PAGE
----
press and stories related to Enron were featured on the evening news. The January issue
of BusinessWeek contained a special report entitled “Accounting in Crisis,” which can be
found at http://www.businessweek.com/magazine/content/02_04/b3767712.htm.
After reading the article, identify and briefly describe the seven steps that the article
discussed for reform of the accounting industry.
Bodie’Kane’Marcus: IV. Security Analysis 13. Financial Statement © The McGraw’Hill
Essentials of Investments, Analysis Companies, 2003
Fifth Edition

478 Part FOUR Security Analysis

important thinker, writer, and teacher in the field of investment analysis. His influence on
investment professionals remains very strong.
Graham™s magnum opus is Security Analysis, written with Columbia Professor David Dodd
in 1934. Its message is similar to the ideas presented in this chapter. Graham believed careful
analysis of a firm™s financial statements could turn up bargain stocks. Over the years, he de-
veloped many different rules for determining the most important financial ratios and the crit-
ical values for judging a stock to be undervalued. Through many editions, his book has had a
profound influence on investment professionals. It has been so influential and successful, in
fact, that widespread adoption of Graham™s techniques has led to elimination of the very bar-
gains they are designed to identify.
In a 1976 seminar Graham said4
I am no longer an advocate of elaborate techniques of security analysis in order to find superior
value opportunities. This was a rewarding activity, say, forty years ago, when our textbook
“Graham and Dodd” was first published; but the situation has changed a good deal since then. In
the old days any well-trained security analyst could do a good professional job of selecting under-
valued issues through detailed studies; but in the light of the enormous amount of research now
being carried on, I doubt whether in most cases such extensive efforts will generate sufficiently
superior selections to justify their cost. To that very limited extent I™m on the side of the “efficient
market” school of thought now generally accepted by the professors.

Nonetheless, in that same seminar, Graham suggested a simplified approach to identify
bargain stocks:
My first, more limited, technique confines itself to the purchase of common stocks at less than
their working-capital value, or net current-asset value, giving no weight to the plant and other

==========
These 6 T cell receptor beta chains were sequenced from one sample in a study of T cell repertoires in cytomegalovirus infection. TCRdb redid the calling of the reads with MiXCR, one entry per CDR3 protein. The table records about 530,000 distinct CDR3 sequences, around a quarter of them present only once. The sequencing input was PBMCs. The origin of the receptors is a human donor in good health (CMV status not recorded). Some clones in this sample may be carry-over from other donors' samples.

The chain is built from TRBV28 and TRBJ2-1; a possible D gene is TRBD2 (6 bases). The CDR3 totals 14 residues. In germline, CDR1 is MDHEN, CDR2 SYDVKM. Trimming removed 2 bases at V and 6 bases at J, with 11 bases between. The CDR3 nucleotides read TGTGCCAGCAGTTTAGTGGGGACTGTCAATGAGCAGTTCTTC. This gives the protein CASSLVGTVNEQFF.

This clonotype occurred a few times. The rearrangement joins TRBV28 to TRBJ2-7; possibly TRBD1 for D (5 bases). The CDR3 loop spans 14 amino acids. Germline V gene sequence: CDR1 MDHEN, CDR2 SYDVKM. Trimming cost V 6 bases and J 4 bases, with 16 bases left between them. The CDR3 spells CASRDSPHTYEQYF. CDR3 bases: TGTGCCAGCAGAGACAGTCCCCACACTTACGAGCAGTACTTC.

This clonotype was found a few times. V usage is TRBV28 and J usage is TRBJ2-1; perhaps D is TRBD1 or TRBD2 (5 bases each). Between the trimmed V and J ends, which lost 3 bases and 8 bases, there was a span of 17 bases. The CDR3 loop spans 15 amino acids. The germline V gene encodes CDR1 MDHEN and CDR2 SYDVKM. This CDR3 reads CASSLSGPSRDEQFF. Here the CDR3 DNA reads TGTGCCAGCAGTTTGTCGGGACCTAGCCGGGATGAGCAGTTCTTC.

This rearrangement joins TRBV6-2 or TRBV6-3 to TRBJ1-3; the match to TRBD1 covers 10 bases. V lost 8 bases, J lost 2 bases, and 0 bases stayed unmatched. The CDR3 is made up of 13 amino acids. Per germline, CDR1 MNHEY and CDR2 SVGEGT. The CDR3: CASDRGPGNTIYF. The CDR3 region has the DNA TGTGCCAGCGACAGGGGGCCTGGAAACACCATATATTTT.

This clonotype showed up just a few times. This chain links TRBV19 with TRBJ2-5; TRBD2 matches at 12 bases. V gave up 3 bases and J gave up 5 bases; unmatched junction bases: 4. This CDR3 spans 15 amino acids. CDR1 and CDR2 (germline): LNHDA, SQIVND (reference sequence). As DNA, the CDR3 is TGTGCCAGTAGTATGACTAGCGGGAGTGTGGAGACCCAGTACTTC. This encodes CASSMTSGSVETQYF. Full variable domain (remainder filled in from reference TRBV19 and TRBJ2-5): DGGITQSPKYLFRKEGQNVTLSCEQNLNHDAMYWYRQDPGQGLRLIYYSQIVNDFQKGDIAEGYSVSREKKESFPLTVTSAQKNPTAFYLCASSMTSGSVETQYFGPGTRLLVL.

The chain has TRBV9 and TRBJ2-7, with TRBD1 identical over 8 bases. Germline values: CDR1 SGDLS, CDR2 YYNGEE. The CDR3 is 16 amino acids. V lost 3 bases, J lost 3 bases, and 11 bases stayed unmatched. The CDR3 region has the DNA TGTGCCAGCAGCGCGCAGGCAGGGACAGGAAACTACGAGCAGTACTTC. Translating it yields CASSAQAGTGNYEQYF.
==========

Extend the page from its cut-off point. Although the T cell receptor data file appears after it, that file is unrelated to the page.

fixed assets, and deducting all liabilities in full from the current assets. We used this approach ex-
tensively in managing investment funds, and over a thirty-odd-year period we must have earned
an average of some 20% per year from this source. For awhile, however, after the mid-1950s, this
brand of buying opportunity became very scarce because of the pervasive bull market. But it has
returned in quantity since the 1973“1974 decline. In January 1976 we counted over 100 such is-
sues in the Standard & Poor™s Stock Guide”about 10% of the total. I consider it a foolproof
method of systematic investment”once again, not on the basis of individual results but in terms
of the expectable group outcome.

There are two convenient sources of information for those interested in trying out the
Graham technique. Both Standard & Poor™s Outlook and The Value Line Investment Survey
carry lists of stocks selling below net working capital value.


• The primary focus of the security analyst should be the firm™s real economic earnings
rather than its reported earnings. Accounting earnings as reported in financial statements
can be a biased estimate of real economic earnings, although empirical studies reveal that
reported earnings convey considerable information concerning a firm™s prospects.
• A firm™s ROE is a key determinant of the growth rate of its earnings. ROE is affected
profoundly by the firm™s degree of financial leverage. An increase in a firm™s debt/equity
ratio will raise its ROE and hence its growth rate only if the interest rate on the debt is less
than the firm™s return on assets.

As cited by John Train in Money Masters (New York: Harper & Row, Publishers, Inc., 1987).
Bodie’Kane’Marcus: IV. Security Analysis 13. Financial Statement © The McGraw’Hill
Essentials of Investments, Analysis Companies, 2003
Fifth Edition